Blair also serves as a consultant to companies and countries on the principles of good governance. In a 28 June address to the Institute for Government on the importance of governance in the modern world, Blair reflected on ten lessons he had learned during his time as prime minister. His first lesson was that “Governance is not a debate as sometimes people think of it, as a debate about transparency or accountability. It is a debate about effectiveness and efficiency” (Institute for Government).

Blair’s lack of transparency on his dealings with LVMH appears to be typical of how he operates, with an almost indistinguishable line between his public duties as Quartet envoy and his private profit.

Richard Murphy, an accountant from Tax Research UK, explained to the UK’s Guardian how Blair can keep his wealth a secret. By setting up a complicated structure of 12 different entities Blair has been able to take advantage of obscure loopholes in UK regulations to side-step rules that normally require the publication of accounts.

The complicated legal structures that enable Blair to to keep his finances secret are “simply an administrative vehicle established in order to allow Mr. Blair’s office sensibly to administer his different projects,” Blair’s spokesman told the Guardian (“Mystery of Tony Blair’s money solved,” 17 December 2009).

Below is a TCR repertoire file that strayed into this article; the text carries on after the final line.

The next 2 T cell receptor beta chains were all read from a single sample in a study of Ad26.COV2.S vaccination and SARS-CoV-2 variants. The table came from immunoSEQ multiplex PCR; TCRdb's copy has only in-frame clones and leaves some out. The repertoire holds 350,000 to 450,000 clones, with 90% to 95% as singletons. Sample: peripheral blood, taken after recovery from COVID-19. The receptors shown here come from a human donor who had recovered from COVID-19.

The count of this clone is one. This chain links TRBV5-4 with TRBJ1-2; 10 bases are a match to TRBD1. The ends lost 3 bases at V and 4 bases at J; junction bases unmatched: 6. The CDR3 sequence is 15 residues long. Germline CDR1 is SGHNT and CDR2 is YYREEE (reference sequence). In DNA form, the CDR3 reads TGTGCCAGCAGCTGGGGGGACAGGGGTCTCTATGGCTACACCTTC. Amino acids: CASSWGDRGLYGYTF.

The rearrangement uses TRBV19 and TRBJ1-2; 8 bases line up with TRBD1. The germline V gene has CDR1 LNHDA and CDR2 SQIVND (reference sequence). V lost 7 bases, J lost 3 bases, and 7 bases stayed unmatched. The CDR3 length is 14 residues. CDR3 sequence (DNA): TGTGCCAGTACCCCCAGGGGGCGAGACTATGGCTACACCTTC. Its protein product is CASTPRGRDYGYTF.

Transparency has also been a difficult goal for LVMH to achieve. In 2004, the company tried to avoid the bad publicity that its Louis Vuitton division collaborated with the Nazis during the German occupation of France. While writing about the history of Louis Vuitton in honor of its 150th anniversary, author Stephanie Bonvinci requested the company’s war-time documents. She was told that the company documents for the period 1930-1945 were destroyed in a fire.

Undeterred, Bonvinci researched historical archives and talked to surviving family members. She eventually exposed the links of Louis Vuitton with the Vichy regime, led by Marshal Phillipe Petain, that ruled France during the Second World War and openly collaborated with the Nazi occupation. LVMH did not contest the contents of Bonvinci’s book.

Given LVMH’s lack of openness about its wartime history, it is ironic that Blair would have no qualms about working for the company. As Prime Minister Blair’s government instituted the first annual Holocaust Memorial Day in the UK in 2000, something he justified by stating: “I am determined to ensure that the horrendous crimes against humanity committed during the Holocaust are never forgotten” (“Plan for Holocaust Memorial Day,” Press Association, 18 October 1999).

Tony Blair’s political and business roles pose a serious conflict of interest. As the Quartet’s envoy to the Middle East he is no doubt familiar with the 2004 ICJ ruling and the plethora of UN security resolutions pertaining to the occupied Palestinian territories. He also knows that Ahava’s factory and tourist center are built in violation of international law. And yet he refuses to disclose whether or not he has a paid role as advisor to the chairman of a company in business with Israel’s occupation.

Adri Nieuwhof is a consultant and human rights advocate based in Switzerland.